Rattling windows can be very annoying; anyone that has ever had this issue will be able to tell you. However, it is hard to ignore in windy weather or if heavy vehicles pass.
Another big issue you will encounter with windows that rattle is energy loss. As well as causing drafts, it allows heat to escape meaning your energy bills will continue to rise unless you resolve the issue.
Why Do Your Windows Rattle?
Several issues cause your windows to rattle, but ultimately, it will come down to a loose frame or loose glass. To help you stop your windows rattling, below are some of our top tips and solutions.
How To Fix Rattling Windows
Taking some time to investigate your rattling windows will help you resolve the issue. Here are some of the main reasons this can happen and the solutions to stop your window rattling.
Fixing a loose pain in the window
A loose glass pane can be caused by regular use loosening the window glass over time. The best way to secure the glass is by caulking it up. Using caulk will help ensure the glass pane is in place and stop rattling.
You can apply caulk by using a putty knife to apply it along all the edges of the window. When all the cracks are filled, you will be able to wipe away any excess caulk from the glass by using a cloth and vinegar. It is best to allow around 8 hours for the caulk to dry, so avoid using the window at this time.
Using a silicone-based window caulk will not only stop them from rattling but will also create a waterproof seal that will stop rainwater from getting into your frames and causing further issues down the line.
Fixing a loose sash window
If you have rattling sash windows, it will most likely be caused by the sash itself becoming loose and not fitting its track. This can be caused by regular use or exposure to the elements over the years.
You should check your sash windows for any signs of rot or damaged parts. If there is no rotting or damage, or you can easily replace damaged parts, removing and refitting the loose sash window should set it back into the track and resolve the rattling.
Repairing rotten wood
Wood windows have to be well maintained to perform as they should. If rainwater is allowed to soak into the timber, it can soften, rot, and change shape. Regularly checking and sealing the outside of wooden windows can help to prevent issues from taking place. Still, if you find that your wooden window frame suffers from moisture damage and is severely compromised, you will have to take action.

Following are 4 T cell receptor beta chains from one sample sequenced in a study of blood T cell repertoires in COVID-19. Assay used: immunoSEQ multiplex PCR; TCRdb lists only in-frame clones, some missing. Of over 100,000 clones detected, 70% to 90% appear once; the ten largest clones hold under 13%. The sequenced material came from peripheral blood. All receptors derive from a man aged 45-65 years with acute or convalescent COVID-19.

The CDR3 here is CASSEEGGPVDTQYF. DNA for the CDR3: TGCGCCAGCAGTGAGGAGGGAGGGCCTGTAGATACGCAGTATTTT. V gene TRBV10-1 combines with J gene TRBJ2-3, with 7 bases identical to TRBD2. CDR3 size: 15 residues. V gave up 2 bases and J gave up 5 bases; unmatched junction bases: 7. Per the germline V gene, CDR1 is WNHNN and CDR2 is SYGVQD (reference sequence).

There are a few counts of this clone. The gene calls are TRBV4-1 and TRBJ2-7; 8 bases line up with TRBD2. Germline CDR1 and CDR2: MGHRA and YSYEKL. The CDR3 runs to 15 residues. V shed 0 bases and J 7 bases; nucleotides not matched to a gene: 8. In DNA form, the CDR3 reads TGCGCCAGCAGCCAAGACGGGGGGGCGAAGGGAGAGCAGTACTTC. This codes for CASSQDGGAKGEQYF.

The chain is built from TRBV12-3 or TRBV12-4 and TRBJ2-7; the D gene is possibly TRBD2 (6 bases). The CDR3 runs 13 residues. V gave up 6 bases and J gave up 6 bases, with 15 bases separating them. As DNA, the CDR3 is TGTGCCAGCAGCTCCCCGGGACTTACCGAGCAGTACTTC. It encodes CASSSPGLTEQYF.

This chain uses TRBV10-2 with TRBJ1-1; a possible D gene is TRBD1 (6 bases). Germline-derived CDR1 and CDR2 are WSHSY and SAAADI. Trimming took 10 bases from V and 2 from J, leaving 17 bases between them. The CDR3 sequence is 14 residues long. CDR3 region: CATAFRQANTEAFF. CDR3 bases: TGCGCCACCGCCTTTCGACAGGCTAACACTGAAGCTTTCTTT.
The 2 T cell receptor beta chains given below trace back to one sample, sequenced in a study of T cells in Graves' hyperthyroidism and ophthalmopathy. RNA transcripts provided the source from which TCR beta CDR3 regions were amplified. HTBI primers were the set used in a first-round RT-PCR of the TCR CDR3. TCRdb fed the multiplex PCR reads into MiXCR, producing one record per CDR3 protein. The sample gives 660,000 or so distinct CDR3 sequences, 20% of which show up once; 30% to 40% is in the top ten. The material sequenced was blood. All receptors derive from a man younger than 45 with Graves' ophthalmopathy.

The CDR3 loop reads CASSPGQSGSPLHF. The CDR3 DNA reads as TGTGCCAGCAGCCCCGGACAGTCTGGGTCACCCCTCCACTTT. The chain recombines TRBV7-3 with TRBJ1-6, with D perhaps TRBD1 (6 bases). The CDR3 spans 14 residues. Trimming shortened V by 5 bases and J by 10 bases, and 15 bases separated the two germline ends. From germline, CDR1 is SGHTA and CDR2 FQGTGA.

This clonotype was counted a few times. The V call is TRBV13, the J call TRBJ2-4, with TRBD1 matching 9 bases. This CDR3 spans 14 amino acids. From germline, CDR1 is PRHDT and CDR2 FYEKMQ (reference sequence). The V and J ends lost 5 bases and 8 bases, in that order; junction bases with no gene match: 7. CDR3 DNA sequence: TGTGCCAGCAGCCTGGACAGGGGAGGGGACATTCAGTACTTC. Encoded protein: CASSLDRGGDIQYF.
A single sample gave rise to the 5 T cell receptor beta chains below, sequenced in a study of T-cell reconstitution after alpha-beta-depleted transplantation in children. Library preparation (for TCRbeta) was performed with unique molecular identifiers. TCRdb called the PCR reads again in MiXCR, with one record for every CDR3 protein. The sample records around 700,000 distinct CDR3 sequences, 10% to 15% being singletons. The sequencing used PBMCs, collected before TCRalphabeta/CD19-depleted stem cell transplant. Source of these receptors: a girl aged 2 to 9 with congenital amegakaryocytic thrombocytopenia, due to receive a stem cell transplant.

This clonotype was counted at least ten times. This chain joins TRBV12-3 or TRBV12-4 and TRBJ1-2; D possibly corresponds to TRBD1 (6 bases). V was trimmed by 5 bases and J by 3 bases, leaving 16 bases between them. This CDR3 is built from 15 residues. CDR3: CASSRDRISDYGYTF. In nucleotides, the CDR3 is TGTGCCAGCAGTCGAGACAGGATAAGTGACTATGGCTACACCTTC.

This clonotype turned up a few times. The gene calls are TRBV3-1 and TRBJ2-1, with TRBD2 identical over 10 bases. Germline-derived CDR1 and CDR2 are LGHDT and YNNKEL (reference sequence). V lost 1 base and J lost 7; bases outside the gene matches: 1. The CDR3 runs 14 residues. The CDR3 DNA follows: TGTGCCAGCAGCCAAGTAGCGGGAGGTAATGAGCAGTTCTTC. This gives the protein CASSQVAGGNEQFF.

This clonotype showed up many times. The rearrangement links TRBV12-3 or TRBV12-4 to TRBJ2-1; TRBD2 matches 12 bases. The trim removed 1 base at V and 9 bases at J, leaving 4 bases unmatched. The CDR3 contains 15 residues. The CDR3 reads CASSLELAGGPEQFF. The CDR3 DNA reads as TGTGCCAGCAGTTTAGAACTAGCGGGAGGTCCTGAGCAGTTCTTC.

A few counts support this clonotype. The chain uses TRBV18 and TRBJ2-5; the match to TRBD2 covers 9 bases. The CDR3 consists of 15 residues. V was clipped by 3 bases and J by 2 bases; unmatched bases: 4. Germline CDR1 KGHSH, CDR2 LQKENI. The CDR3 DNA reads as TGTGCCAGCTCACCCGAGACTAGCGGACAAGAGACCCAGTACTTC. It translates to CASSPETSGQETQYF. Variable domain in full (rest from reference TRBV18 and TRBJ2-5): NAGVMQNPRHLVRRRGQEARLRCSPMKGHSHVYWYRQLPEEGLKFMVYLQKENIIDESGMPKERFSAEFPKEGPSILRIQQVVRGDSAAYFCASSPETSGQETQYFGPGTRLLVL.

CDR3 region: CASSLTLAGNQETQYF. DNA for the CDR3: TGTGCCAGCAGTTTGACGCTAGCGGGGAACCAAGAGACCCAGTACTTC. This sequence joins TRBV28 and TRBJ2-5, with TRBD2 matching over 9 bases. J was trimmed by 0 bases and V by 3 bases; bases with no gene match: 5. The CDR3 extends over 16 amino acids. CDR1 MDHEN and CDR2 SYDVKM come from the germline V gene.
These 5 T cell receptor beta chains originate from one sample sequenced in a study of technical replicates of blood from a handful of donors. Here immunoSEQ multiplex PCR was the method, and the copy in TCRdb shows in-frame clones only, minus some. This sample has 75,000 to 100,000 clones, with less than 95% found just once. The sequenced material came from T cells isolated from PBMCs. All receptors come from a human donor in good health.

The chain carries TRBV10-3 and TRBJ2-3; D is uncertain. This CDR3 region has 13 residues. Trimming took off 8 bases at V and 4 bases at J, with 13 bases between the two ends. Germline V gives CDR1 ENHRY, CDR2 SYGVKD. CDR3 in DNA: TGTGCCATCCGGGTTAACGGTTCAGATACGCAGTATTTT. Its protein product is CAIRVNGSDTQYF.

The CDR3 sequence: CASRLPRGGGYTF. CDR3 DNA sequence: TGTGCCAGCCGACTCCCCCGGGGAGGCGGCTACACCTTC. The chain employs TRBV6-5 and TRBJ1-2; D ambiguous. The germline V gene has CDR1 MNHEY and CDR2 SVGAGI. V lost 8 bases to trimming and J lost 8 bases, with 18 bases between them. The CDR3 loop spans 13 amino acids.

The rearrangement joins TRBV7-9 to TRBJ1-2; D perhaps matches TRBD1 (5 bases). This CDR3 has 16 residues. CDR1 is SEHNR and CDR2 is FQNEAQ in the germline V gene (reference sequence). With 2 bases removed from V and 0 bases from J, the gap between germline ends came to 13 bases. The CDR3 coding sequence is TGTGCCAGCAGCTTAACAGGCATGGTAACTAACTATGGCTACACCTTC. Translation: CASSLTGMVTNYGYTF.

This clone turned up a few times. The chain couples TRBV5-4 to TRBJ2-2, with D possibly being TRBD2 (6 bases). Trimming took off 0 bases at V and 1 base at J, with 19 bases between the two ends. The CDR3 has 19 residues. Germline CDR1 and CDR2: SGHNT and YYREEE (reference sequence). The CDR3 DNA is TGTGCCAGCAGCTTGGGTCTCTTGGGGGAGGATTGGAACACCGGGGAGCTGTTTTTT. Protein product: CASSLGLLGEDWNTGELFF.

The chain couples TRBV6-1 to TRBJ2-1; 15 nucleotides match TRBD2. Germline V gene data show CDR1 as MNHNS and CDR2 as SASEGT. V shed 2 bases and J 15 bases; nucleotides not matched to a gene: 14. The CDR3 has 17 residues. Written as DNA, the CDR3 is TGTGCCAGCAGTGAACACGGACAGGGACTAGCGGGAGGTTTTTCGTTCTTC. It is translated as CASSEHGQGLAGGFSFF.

Remove the rotten parts and any damaged or warped timber before repainting glossy or latex paint. This will be more durable against the elements.
It is best to use a chisel to remove the rotted wood and clean away debris. It would be best if you then drilled holes, roughly an inch apart, into the wood before filling with two coats of wood hardener.
When the wood hardener has dried, you will use wood filler. Mold it into the frame’s shape using a putty knife and allow it to dry. Smooth this surface out with sandpaper before painting. You should scrape away old loose or cracking paint and sand the original window frame in preparation before painting.
Ensure the recently treated section and the original window frame match in terms of colour before allowing the paint to dry. This may need more than one coat.
Weather-stripping your windows
Another great way to stop your windows rattling and increase your home’s energy efficiency is by weather-stripping your windows.
This is a reasonably straightforward process and can be done by cleaning and drying the window pane, cutting the foam into a suitable length before peeling off the backing strip, and pressing the adhesive into place.
It is an excellent option for double-hung or casement or sliding windows. Sealing any gaps on the window sash will help hold the window in place, stop rattling, and prevent warm air from escaping or cold air from entering the home.
When Should I Consider Replacement Windows?
Modern windows should have a lifespan of around 15-20 years. However, well-maintained windows that are regularly cared for will stand a much better chance of lasting longer.
However, despite all the hard work you have put in, there will come a time when window replacement is inevitable.
You should probably consider replacing your old windows if you have noticed a rotten frame affecting more than 10% of the wood.
Loose glass panes or a rattling window signify that something has gone wrong. Exploring whether you will fix it might put off a significant expenditure, but constant window repairs can sometimes be a case of throwing good money after bad.
While new windows can be expensive, they will also be an opportunity to freshen up the look of your home, improve your energy efficiency, and save money on power bills and regular maintenance that old windows will need to work efficiently.